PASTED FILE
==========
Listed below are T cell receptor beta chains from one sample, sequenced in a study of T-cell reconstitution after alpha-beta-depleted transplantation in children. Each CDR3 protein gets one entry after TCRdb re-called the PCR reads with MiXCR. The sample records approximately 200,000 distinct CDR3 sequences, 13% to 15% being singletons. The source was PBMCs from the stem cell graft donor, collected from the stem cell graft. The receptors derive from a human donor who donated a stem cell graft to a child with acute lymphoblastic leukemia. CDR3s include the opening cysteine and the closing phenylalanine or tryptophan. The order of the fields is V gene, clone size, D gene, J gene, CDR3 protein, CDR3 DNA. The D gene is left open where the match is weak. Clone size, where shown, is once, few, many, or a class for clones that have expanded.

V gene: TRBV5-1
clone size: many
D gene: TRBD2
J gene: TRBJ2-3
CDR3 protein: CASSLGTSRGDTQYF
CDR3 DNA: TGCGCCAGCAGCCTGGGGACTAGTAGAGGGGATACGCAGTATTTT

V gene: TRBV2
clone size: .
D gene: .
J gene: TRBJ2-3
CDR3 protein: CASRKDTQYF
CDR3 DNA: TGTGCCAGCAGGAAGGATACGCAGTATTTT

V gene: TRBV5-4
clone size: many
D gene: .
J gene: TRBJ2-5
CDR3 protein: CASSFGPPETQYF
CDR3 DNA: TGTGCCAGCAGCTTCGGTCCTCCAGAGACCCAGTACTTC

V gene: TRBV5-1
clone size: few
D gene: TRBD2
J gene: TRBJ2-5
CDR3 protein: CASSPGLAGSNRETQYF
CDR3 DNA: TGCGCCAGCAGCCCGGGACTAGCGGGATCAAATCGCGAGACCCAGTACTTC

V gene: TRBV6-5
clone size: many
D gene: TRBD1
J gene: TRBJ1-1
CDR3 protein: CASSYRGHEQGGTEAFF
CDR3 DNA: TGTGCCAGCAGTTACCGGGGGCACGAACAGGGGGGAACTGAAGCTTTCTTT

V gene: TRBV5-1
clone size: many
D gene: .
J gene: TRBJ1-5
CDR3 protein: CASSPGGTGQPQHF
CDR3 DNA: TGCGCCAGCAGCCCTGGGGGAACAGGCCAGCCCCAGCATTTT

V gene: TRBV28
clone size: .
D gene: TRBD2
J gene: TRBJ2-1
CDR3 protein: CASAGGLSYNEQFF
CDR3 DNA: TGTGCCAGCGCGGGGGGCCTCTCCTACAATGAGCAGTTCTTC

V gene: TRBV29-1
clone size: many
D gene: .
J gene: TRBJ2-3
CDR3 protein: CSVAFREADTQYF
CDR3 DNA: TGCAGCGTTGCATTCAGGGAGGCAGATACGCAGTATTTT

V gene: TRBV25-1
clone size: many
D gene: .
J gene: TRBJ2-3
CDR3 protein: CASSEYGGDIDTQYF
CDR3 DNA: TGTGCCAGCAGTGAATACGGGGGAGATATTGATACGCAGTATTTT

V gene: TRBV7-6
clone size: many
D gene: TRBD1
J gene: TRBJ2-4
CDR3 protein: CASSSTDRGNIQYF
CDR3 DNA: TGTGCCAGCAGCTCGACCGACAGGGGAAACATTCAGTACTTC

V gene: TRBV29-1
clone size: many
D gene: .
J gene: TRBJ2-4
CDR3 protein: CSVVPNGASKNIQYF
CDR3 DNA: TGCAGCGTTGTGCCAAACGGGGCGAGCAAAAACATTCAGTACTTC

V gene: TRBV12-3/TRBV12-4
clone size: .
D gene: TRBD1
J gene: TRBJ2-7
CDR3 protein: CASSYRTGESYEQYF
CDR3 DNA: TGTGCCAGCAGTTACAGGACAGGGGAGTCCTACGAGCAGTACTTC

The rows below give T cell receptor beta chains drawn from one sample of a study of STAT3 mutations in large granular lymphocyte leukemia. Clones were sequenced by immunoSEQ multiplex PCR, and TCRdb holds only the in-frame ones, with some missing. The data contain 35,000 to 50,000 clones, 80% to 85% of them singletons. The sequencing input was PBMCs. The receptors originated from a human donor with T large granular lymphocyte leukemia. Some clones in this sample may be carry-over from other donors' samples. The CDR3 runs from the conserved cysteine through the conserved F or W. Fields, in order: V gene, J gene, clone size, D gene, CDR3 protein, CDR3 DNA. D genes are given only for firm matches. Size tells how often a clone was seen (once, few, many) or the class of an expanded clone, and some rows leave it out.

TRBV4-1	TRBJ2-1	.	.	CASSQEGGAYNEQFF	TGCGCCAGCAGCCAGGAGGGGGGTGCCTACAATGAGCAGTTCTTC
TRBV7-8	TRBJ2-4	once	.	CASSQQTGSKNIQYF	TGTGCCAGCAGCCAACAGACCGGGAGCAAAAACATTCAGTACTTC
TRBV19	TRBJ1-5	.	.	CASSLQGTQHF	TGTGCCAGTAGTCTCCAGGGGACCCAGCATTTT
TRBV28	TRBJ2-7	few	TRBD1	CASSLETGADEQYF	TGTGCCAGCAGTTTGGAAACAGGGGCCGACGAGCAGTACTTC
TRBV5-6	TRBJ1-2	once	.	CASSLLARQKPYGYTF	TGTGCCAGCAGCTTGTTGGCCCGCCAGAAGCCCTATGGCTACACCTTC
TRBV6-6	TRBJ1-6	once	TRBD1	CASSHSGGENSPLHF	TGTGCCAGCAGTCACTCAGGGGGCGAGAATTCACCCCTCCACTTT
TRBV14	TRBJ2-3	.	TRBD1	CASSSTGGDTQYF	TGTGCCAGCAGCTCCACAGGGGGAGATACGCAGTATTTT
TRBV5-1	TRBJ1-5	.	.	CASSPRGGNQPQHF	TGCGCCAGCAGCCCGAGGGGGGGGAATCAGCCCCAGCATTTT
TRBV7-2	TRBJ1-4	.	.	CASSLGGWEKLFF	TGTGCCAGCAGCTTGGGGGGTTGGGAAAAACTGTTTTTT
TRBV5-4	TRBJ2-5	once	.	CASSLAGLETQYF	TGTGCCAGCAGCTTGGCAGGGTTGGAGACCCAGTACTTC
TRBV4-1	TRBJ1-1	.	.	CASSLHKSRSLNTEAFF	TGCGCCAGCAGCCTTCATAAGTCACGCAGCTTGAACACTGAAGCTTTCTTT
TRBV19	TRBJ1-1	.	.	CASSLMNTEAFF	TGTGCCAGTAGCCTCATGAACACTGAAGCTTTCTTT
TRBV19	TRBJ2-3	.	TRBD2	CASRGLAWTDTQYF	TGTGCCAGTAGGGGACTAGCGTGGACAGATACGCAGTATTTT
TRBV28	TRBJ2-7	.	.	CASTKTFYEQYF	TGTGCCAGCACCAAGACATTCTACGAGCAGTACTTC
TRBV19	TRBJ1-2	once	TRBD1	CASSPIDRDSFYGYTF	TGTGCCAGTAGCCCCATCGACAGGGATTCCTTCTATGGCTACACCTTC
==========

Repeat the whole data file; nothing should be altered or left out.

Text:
Listed below are T cell receptor beta chains from one sample, sequenced in a study of T-cell reconstitution after alpha-beta-depleted transplantation in children. Each CDR3 protein gets one entry after TCRdb re-called the PCR reads with MiXCR. The sample records approximately 200,000 distinct CDR3 sequences, 13% to 15% being singletons. The source was PBMCs from the stem cell graft donor, collected from the stem cell graft. The receptors derive from a human donor who donated a stem cell graft to a child with acute lymphoblastic leukemia. CDR3s include the opening cysteine and the closing phenylalanine or tryptophan. The order of the fields is V gene, clone size, D gene, J gene, CDR3 protein, CDR3 DNA. The D gene is left open where the match is weak. Clone size, where shown, is once, few, many, or a class for clones that have expanded.

V gene: TRBV5-1
clone size: many
D gene: TRBD2
J gene: TRBJ2-3
CDR3 protein: CASSLGTSRGDTQYF
CDR3 DNA: TGCGCCAGCAGCCTGGGGACTAGTAGAGGGGATACGCAGTATTTT

V gene: TRBV2
clone size: .
D gene: .
J gene: TRBJ2-3
CDR3 protein: CASRKDTQYF
CDR3 DNA: TGTGCCAGCAGGAAGGATACGCAGTATTTT

V gene: TRBV5-4
clone size: many
D gene: .
J gene: TRBJ2-5
CDR3 protein: CASSFGPPETQYF
CDR3 DNA: TGTGCCAGCAGCTTCGGTCCTCCAGAGACCCAGTACTTC

V gene: TRBV5-1
clone size: few
D gene: TRBD2
J gene: TRBJ2-5
CDR3 protein: CASSPGLAGSNRETQYF
CDR3 DNA: TGCGCCAGCAGCCCGGGACTAGCGGGATCAAATCGCGAGACCCAGTACTTC

V gene: TRBV6-5
clone size: many
D gene: TRBD1
J gene: TRBJ1-1
CDR3 protein: CASSYRGHEQGGTEAFF
CDR3 DNA: TGTGCCAGCAGTTACCGGGGGCACGAACAGGGGGGAACTGAAGCTTTCTTT

V gene: TRBV5-1
clone size: many
D gene: .
J gene: TRBJ1-5
CDR3 protein: CASSPGGTGQPQHF
CDR3 DNA: TGCGCCAGCAGCCCTGGGGGAACAGGCCAGCCCCAGCATTTT

V gene: TRBV28
clone size: .
D gene: TRBD2
J gene: TRBJ2-1
CDR3 protein: CASAGGLSYNEQFF
CDR3 DNA: TGTGCCAGCGCGGGGGGCCTCTCCTACAATGAGCAGTTCTTC

V gene: TRBV29-1
clone size: many
D gene: .
J gene: TRBJ2-3
CDR3 protein: CSVAFREADTQYF
CDR3 DNA: TGCAGCGTTGCATTCAGGGAGGCAGATACGCAGTATTTT

V gene: TRBV25-1
clone size: many
D gene: .
J gene: TRBJ2-3
CDR3 protein: CASSEYGGDIDTQYF
CDR3 DNA: TGTGCCAGCAGTGAATACGGGGGAGATATTGATACGCAGTATTTT

V gene: TRBV7-6
clone size: many
D gene: TRBD1
J gene: TRBJ2-4
CDR3 protein: CASSSTDRGNIQYF
CDR3 DNA: TGTGCCAGCAGCTCGACCGACAGGGGAAACATTCAGTACTTC

V gene: TRBV29-1
clone size: many
D gene: .
J gene: TRBJ2-4
CDR3 protein: CSVVPNGASKNIQYF
CDR3 DNA: TGCAGCGTTGTGCCAAACGGGGCGAGCAAAAACATTCAGTACTTC

V gene: TRBV12-3/TRBV12-4
clone size: .
D gene: TRBD1
J gene: TRBJ2-7
CDR3 protein: CASSYRTGESYEQYF
CDR3 DNA: TGTGCCAGCAGTTACAGGACAGGGGAGTCCTACGAGCAGTACTTC

The rows below give T cell receptor beta chains drawn from one sample of a study of STAT3 mutations in large granular lymphocyte leukemia. Clones were sequenced by immunoSEQ multiplex PCR, and TCRdb holds only the in-frame ones, with some missing. The data contain 35,000 to 50,000 clones, 80% to 85% of them singletons. The sequencing input was PBMCs. The receptors originated from a human donor with T large granular lymphocyte leukemia. Some clones in this sample may be carry-over from other donors' samples. The CDR3 runs from the conserved cysteine through the conserved F or W. Fields, in order: V gene, J gene, clone size, D gene, CDR3 protein, CDR3 DNA. D genes are given only for firm matches. Size tells how often a clone was seen (once, few, many) or the class of an expanded clone, and some rows leave it out.

TRBV4-1	TRBJ2-1	.	.	CASSQEGGAYNEQFF	TGCGCCAGCAGCCAGGAGGGGGGTGCCTACAATGAGCAGTTCTTC
TRBV7-8	TRBJ2-4	once	.	CASSQQTGSKNIQYF	TGTGCCAGCAGCCAACAGACCGGGAGCAAAAACATTCAGTACTTC
TRBV19	TRBJ1-5	.	.	CASSLQGTQHF	TGTGCCAGTAGTCTCCAGGGGACCCAGCATTTT
TRBV28	TRBJ2-7	few	TRBD1	CASSLETGADEQYF	TGTGCCAGCAGTTTGGAAACAGGGGCCGACGAGCAGTACTTC
TRBV5-6	TRBJ1-2	once	.	CASSLLARQKPYGYTF	TGTGCCAGCAGCTTGTTGGCCCGCCAGAAGCCCTATGGCTACACCTTC
TRBV6-6	TRBJ1-6	once	TRBD1	CASSHSGGENSPLHF	TGTGCCAGCAGTCACTCAGGGGGCGAGAATTCACCCCTCCACTTT
TRBV14	TRBJ2-3	.	TRBD1	CASSSTGGDTQYF	TGTGCCAGCAGCTCCACAGGGGGAGATACGCAGTATTTT
TRBV5-1	TRBJ1-5	.	.	CASSPRGGNQPQHF	TGCGCCAGCAGCCCGAGGGGGGGGAATCAGCCCCAGCATTTT
TRBV7-2	TRBJ1-4	.	.	CASSLGGWEKLFF	TGTGCCAGCAGCTTGGGGGGTTGGGAAAAACTGTTTTTT
TRBV5-4	TRBJ2-5	once	.	CASSLAGLETQYF	TGTGCCAGCAGCTTGGCAGGGTTGGAGACCCAGTACTTC
TRBV4-1	TRBJ1-1	.	.	CASSLHKSRSLNTEAFF	TGCGCCAGCAGCCTTCATAAGTCACGCAGCTTGAACACTGAAGCTTTCTTT
TRBV19	TRBJ1-1	.	.	CASSLMNTEAFF	TGTGCCAGTAGCCTCATGAACACTGAAGCTTTCTTT
TRBV19	TRBJ2-3	.	TRBD2	CASRGLAWTDTQYF	TGTGCCAGTAGGGGACTAGCGTGGACAGATACGCAGTATTTT
TRBV28	TRBJ2-7	.	.	CASTKTFYEQYF	TGTGCCAGCACCAAGACATTCTACGAGCAGTACTTC
TRBV19	TRBJ1-2	once	TRBD1	CASSPIDRDSFYGYTF	TGTGCCAGTAGCCCCATCGACAGGGATTCCTTCTATGGCTACACCTTC